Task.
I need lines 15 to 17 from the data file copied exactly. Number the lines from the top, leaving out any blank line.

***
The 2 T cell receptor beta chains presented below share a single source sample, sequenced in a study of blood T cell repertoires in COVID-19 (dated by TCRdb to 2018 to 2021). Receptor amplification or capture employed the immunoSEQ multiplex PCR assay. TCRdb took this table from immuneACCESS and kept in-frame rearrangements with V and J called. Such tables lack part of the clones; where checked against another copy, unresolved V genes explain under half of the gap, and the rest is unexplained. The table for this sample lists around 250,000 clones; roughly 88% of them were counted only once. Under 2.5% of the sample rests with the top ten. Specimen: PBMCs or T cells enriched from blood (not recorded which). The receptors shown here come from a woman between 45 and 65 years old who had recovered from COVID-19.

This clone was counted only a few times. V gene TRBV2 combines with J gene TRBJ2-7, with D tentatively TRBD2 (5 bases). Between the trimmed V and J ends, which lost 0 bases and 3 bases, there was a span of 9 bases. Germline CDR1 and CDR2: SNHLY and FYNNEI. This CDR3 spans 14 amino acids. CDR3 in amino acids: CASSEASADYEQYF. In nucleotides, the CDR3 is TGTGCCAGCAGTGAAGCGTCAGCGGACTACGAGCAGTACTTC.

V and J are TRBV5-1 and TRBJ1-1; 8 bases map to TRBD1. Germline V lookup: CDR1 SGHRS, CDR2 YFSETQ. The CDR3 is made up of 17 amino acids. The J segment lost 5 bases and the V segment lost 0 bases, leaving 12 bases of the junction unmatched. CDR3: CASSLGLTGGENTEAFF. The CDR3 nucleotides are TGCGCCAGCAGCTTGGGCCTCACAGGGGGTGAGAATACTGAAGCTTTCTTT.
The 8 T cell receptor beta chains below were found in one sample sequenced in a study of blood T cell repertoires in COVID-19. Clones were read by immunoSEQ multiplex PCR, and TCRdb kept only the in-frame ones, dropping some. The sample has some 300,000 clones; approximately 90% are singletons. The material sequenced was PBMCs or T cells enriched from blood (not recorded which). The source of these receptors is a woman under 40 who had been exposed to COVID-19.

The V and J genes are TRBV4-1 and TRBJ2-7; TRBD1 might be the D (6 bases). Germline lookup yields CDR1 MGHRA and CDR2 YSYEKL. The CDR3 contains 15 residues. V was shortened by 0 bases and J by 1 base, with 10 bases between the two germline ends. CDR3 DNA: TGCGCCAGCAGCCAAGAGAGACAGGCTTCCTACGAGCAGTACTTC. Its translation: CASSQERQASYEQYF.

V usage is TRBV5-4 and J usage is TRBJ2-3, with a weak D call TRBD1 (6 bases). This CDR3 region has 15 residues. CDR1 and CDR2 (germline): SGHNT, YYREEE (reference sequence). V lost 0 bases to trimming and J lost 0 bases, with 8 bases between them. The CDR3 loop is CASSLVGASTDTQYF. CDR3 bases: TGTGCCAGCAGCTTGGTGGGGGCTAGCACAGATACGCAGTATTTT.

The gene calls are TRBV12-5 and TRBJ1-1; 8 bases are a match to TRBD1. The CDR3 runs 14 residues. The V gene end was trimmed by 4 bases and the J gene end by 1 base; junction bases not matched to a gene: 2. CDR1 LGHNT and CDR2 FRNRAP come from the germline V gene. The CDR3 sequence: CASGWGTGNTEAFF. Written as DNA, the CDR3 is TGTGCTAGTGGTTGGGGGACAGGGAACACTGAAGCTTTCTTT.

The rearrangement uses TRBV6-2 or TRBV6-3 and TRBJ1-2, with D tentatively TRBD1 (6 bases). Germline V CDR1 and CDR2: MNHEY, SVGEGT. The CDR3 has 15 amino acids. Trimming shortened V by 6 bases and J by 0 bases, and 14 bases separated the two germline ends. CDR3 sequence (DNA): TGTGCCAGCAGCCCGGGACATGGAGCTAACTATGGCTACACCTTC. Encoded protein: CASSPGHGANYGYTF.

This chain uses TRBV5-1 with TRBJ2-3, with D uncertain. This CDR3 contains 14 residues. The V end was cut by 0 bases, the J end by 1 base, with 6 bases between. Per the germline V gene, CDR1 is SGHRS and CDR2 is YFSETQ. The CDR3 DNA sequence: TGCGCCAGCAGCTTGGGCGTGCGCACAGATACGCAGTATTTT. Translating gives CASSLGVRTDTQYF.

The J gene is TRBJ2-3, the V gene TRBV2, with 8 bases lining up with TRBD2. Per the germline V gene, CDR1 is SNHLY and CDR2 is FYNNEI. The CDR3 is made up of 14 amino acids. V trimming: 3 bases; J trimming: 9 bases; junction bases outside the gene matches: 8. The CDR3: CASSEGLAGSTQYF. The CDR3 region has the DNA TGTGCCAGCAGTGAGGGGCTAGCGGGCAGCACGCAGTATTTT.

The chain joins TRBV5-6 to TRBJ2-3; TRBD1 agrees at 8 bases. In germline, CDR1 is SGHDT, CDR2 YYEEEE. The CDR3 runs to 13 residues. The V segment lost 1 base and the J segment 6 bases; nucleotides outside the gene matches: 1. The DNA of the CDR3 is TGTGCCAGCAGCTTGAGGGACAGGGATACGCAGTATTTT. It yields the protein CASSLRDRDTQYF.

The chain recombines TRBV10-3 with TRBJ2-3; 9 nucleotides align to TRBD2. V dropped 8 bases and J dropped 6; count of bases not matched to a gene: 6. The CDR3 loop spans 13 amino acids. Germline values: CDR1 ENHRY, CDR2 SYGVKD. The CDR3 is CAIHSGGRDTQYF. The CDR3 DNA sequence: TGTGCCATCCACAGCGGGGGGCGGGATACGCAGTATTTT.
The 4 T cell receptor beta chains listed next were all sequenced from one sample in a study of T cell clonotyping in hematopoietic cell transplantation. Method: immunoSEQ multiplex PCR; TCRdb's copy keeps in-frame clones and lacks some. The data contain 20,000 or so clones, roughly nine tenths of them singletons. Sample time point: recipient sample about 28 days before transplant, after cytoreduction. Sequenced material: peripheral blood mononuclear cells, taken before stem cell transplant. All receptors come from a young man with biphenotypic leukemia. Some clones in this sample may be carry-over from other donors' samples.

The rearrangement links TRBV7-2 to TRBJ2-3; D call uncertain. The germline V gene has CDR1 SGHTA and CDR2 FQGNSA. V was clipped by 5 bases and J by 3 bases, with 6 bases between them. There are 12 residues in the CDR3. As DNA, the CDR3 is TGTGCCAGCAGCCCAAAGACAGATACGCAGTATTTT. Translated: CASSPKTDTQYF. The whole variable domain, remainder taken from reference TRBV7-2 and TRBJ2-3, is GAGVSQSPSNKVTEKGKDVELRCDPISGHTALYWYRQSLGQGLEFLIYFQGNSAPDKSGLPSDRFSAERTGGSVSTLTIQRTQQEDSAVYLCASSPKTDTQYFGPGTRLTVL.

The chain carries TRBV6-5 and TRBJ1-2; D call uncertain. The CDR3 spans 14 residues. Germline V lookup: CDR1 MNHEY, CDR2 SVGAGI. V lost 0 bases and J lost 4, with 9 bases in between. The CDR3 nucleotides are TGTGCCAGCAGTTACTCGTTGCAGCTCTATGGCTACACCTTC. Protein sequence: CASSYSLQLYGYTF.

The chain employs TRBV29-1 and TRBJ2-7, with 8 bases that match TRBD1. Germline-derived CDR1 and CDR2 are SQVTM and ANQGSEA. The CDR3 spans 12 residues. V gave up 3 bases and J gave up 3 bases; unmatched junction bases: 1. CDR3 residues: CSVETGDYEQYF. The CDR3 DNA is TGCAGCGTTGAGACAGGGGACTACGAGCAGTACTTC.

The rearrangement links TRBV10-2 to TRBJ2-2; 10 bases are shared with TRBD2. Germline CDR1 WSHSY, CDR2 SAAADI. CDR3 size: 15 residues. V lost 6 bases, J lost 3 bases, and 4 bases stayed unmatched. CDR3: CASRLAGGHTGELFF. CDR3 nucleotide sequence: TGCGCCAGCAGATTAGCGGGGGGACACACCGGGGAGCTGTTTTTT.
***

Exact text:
The chain carries TRBV6-5 and TRBJ1-2; D call uncertain. The CDR3 spans 14 residues. Germline V lookup: CDR1 MNHEY, CDR2 SVGAGI. V lost 0 bases and J lost 4, with 9 bases in between. The CDR3 nucleotides are TGTGCCAGCAGTTACTCGTTGCAGCTCTATGGCTACACCTTC. Protein sequence: CASSYSLQLYGYTF.

The chain employs TRBV29-1 and TRBJ2-7, with 8 bases that match TRBD1. Germline-derived CDR1 and CDR2 are SQVTM and ANQGSEA. The CDR3 spans 12 residues. V gave up 3 bases and J gave up 3 bases; unmatched junction bases: 1. CDR3 residues: CSVETGDYEQYF. The CDR3 DNA is TGCAGCGTTGAGACAGGGGACTACGAGCAGTACTTC.

The rearrangement links TRBV10-2 to TRBJ2-2; 10 bases are shared with TRBD2. Germline CDR1 WSHSY, CDR2 SAAADI. CDR3 size: 15 residues. V lost 6 bases, J lost 3 bases, and 4 bases stayed unmatched. CDR3: CASRLAGGHTGELFF. CDR3 nucleotide sequence: TGCGCCAGCAGATTAGCGGGGGGACACACCGGGGAGCTGTTTTTT.